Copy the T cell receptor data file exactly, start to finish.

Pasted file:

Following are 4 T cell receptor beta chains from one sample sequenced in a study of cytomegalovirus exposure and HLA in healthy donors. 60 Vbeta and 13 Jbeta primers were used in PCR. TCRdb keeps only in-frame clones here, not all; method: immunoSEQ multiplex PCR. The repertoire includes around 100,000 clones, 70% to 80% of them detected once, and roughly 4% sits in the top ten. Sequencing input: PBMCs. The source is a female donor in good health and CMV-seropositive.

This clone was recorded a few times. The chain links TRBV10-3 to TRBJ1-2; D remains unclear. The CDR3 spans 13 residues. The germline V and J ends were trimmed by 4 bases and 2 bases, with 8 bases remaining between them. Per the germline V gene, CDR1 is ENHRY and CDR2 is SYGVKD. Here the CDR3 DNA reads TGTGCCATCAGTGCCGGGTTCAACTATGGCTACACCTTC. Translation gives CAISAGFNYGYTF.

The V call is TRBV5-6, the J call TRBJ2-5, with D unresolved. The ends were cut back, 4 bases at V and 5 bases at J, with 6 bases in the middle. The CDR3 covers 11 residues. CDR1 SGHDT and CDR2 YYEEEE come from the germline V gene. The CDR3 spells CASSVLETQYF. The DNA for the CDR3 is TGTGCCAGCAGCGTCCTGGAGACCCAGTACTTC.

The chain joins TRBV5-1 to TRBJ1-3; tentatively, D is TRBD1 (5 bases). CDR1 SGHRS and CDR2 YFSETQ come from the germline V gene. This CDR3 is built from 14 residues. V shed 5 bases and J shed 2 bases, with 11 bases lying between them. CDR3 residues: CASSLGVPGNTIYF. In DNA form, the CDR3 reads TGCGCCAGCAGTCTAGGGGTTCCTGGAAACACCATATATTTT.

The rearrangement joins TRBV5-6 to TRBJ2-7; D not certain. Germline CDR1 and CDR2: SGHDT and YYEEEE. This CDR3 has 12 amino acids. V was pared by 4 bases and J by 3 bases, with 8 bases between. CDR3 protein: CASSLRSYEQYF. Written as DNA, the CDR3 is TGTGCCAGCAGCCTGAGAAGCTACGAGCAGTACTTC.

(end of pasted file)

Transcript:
Following are 4 T cell receptor beta chains from one sample sequenced in a study of cytomegalovirus exposure and HLA in healthy donors. 60 Vbeta and 13 Jbeta primers were used in PCR. TCRdb keeps only in-frame clones here, not all; method: immunoSEQ multiplex PCR. The repertoire includes around 100,000 clones, 70% to 80% of them detected once, and roughly 4% sits in the top ten. Sequencing input: PBMCs. The source is a female donor in good health and CMV-seropositive.

This clone was recorded a few times. The chain links TRBV10-3 to TRBJ1-2; D remains unclear. The CDR3 spans 13 residues. The germline V and J ends were trimmed by 4 bases and 2 bases, with 8 bases remaining between them. Per the germline V gene, CDR1 is ENHRY and CDR2 is SYGVKD. Here the CDR3 DNA reads TGTGCCATCAGTGCCGGGTTCAACTATGGCTACACCTTC. Translation gives CAISAGFNYGYTF.

The V call is TRBV5-6, the J call TRBJ2-5, with D unresolved. The ends were cut back, 4 bases at V and 5 bases at J, with 6 bases in the middle. The CDR3 covers 11 residues. CDR1 SGHDT and CDR2 YYEEEE come from the germline V gene. The CDR3 spells CASSVLETQYF. The DNA for the CDR3 is TGTGCCAGCAGCGTCCTGGAGACCCAGTACTTC.

The chain joins TRBV5-1 to TRBJ1-3; tentatively, D is TRBD1 (5 bases). CDR1 SGHRS and CDR2 YFSETQ come from the germline V gene. This CDR3 is built from 14 residues. V shed 5 bases and J shed 2 bases, with 11 bases lying between them. CDR3 residues: CASSLGVPGNTIYF. In DNA form, the CDR3 reads TGCGCCAGCAGTCTAGGGGTTCCTGGAAACACCATATATTTT.

The rearrangement joins TRBV5-6 to TRBJ2-7; D not certain. Germline CDR1 and CDR2: SGHDT and YYEEEE. This CDR3 has 12 amino acids. V was pared by 4 bases and J by 3 bases, with 8 bases between. CDR3 protein: CASSLRSYEQYF. Written as DNA, the CDR3 is TGTGCCAGCAGCCTGAGAAGCTACGAGCAGTACTTC.